“What I didn’t realize back then (wow, 15 years ago),” Rivera says, “was that being one of the co-founders of zNextGen would be one of the accomplishments that I’m most proud of in my career.” She adds, “I’ve always been a people person, but connecting with the members of SHARE helped deepen my connection with and empathy for mainframers.” It’s clear that camaraderie is a big plus for Rivera, who says “SHARE is like being part of a mainframe family.” She also points to having technical leaders like Cheryl Watson and Marna Walle available as invaluable, alongside the education SHARE offers. “SHARE’s values are rooted in education and networking, which are also important to me,” Rivera says. “I’ll always cherish the six years I spent volunteering at SHARE and can’t express my gratitude enough for the support they gave me early in my career. I’m a better design researcher today, who’s committed to addressing the needs of my mainframe users just like SHARE.”
“SHARE continues to lead the mainframe community from the front. SHARE provides an opportunity for collaboration among various mainframe-centric vendors that helps to shape the future of the mainframe,” Rama says. “In my opinion, collaboration among mainframe communities is the key that shapes the future by setting standards and trends or resolving common industry problems.” Moving forward, he says that SHARE can further expand its influence by offering online sessions more frequently.
Rivera agrees, noting, “SHARE could expand its education offerings online and hold technical sessions throughout the year.” If SHARE records all online and in-person sessions, she adds, mainframers from all over the world could benefit from that education.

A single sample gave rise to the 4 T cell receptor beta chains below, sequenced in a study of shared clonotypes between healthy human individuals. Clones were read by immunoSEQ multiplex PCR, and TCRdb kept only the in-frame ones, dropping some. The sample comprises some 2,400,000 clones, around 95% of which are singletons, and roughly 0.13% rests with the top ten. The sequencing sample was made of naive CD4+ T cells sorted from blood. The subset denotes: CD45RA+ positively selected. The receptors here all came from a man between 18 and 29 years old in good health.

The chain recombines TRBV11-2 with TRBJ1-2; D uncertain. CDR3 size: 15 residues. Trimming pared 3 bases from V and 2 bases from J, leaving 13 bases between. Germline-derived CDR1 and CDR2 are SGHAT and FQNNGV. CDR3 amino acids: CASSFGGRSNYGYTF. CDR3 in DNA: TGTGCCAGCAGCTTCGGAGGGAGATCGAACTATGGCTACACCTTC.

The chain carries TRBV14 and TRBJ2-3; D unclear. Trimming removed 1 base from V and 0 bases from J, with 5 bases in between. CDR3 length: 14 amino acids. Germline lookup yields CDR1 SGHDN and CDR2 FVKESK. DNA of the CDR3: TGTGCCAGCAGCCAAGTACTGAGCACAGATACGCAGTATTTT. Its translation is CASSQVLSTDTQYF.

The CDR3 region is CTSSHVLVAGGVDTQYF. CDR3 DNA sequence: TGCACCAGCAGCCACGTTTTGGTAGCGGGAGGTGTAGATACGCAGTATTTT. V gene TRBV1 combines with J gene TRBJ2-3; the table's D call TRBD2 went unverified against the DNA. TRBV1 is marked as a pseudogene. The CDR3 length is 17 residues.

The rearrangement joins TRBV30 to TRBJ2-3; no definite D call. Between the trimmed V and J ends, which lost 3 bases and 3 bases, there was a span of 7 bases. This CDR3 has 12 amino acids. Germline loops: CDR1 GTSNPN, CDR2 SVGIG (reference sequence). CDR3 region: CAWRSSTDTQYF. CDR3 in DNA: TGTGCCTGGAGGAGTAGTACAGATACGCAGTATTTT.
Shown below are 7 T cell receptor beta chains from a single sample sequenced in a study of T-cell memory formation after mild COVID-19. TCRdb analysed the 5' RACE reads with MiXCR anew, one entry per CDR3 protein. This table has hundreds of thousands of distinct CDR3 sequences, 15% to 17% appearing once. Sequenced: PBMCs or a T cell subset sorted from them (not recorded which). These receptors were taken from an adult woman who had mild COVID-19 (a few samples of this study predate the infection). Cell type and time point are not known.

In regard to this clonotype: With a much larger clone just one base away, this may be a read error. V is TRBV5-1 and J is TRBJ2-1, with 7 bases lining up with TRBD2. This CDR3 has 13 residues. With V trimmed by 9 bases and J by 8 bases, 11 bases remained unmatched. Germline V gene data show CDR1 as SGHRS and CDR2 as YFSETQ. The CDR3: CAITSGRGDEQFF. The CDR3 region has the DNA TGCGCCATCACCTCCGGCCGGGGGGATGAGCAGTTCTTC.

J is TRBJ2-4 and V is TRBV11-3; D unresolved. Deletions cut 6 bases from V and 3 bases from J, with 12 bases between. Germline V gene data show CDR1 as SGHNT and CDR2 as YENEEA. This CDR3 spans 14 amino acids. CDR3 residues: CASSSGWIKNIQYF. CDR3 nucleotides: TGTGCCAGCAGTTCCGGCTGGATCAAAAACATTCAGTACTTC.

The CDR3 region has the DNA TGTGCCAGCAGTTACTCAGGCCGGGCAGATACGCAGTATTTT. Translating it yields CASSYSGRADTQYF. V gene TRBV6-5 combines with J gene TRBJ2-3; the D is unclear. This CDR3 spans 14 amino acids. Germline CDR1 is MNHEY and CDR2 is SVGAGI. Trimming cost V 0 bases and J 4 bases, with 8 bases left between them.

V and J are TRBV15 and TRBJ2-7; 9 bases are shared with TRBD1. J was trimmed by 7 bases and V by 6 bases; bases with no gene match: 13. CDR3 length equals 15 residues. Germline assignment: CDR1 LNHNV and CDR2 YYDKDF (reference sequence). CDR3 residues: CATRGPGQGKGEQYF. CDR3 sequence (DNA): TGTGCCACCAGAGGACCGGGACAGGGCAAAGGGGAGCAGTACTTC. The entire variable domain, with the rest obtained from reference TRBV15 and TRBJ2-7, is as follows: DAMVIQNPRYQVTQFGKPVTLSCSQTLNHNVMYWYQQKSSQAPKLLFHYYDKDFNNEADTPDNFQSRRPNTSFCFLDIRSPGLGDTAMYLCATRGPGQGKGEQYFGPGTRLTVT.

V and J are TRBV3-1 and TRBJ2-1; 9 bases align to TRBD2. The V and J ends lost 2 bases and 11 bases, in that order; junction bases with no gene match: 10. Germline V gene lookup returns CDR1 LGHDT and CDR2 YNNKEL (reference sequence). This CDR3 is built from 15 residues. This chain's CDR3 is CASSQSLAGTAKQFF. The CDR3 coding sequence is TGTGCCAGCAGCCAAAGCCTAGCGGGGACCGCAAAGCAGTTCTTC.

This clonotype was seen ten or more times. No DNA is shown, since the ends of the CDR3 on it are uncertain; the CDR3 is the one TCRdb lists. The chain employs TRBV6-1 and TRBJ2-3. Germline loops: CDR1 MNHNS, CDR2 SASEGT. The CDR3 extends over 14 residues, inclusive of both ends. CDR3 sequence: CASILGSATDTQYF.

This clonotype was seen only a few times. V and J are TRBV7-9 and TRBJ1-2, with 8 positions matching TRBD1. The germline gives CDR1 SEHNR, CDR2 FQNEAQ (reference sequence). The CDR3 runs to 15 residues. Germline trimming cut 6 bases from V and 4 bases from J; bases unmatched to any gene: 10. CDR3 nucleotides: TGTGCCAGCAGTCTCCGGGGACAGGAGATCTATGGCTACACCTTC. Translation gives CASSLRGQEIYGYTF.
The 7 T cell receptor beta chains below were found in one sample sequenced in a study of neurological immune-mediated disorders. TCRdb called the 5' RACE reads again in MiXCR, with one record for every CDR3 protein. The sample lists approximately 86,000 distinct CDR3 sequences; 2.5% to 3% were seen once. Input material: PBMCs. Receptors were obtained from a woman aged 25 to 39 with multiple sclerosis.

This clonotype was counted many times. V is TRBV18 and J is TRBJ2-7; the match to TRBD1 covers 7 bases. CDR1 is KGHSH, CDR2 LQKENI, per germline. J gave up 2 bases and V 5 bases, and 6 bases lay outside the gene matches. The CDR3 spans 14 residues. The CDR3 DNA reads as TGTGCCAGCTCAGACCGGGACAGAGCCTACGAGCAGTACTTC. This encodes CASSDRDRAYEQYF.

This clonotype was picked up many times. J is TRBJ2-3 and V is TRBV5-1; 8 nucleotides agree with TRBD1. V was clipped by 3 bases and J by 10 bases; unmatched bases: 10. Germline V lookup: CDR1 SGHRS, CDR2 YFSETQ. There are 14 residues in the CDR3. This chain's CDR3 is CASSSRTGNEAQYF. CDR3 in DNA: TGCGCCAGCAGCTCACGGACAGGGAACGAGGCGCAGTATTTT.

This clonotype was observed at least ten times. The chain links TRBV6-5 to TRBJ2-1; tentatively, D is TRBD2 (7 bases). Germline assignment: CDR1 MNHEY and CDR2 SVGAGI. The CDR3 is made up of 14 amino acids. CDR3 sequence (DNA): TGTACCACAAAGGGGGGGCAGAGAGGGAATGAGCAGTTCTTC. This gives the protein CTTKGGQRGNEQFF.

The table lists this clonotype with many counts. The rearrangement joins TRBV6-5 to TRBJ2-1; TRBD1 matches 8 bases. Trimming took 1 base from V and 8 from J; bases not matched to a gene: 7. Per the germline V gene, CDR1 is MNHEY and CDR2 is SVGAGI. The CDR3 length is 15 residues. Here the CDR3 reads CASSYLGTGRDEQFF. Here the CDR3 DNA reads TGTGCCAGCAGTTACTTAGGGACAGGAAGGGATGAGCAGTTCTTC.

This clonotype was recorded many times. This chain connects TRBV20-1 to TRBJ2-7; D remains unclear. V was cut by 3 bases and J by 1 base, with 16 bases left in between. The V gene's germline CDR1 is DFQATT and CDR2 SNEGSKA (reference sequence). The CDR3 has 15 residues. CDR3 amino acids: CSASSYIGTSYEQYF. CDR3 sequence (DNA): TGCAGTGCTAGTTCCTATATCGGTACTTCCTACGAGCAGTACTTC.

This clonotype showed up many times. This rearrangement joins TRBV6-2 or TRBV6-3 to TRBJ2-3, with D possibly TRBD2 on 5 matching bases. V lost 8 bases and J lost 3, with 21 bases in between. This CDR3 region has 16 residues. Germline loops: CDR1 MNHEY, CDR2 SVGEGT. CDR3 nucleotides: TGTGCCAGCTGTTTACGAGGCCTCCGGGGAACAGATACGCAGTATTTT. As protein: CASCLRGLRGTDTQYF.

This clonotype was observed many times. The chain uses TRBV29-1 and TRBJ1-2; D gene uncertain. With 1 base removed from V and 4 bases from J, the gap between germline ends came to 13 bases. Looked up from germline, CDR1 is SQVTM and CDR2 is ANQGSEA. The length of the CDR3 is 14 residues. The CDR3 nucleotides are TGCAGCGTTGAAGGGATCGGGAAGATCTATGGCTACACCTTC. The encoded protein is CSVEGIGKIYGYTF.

Martinez adds, “In my opinion, one of the biggest values SHARE provides to its members is that it allows for people from all different backgrounds and skill levels to network and share expertise with each other.” She says, “It also allows its attendees to learn about the latest that is happening in mainframe technology and what is coming. I continue to volunteer with SHARE’s zNextGen group because I want to continue to help provide the content and resources for those who are new in the mainframe space.”
Giardinello advises that as technologies evolve, the next generation of mainframers must do the same, which is why it is so important for mainframers to have communities like zNextGen where everyone can share a collective interest and bring their varied skills to the table. It is important for each generation of mainframers to have an “open” mindset, he says, because the mainframe is moving to a more open platform, which will require the use of more open tools and automation utilities. He adds, “Development continues in the industry — it’s our job to be the advocates for the technology and people we all love so much.”
SHARE must remain focused on leading changes in enterprise IT, promoting diversity, educating members about the latest technological advancements, and providing a platform for networking and collaboration. In the next 65 years, SHARE can expect new technologies to emerge and fade into the past, but the core of the mainframe business is not going anywhere.
TAGS: Volunteer , zNextGen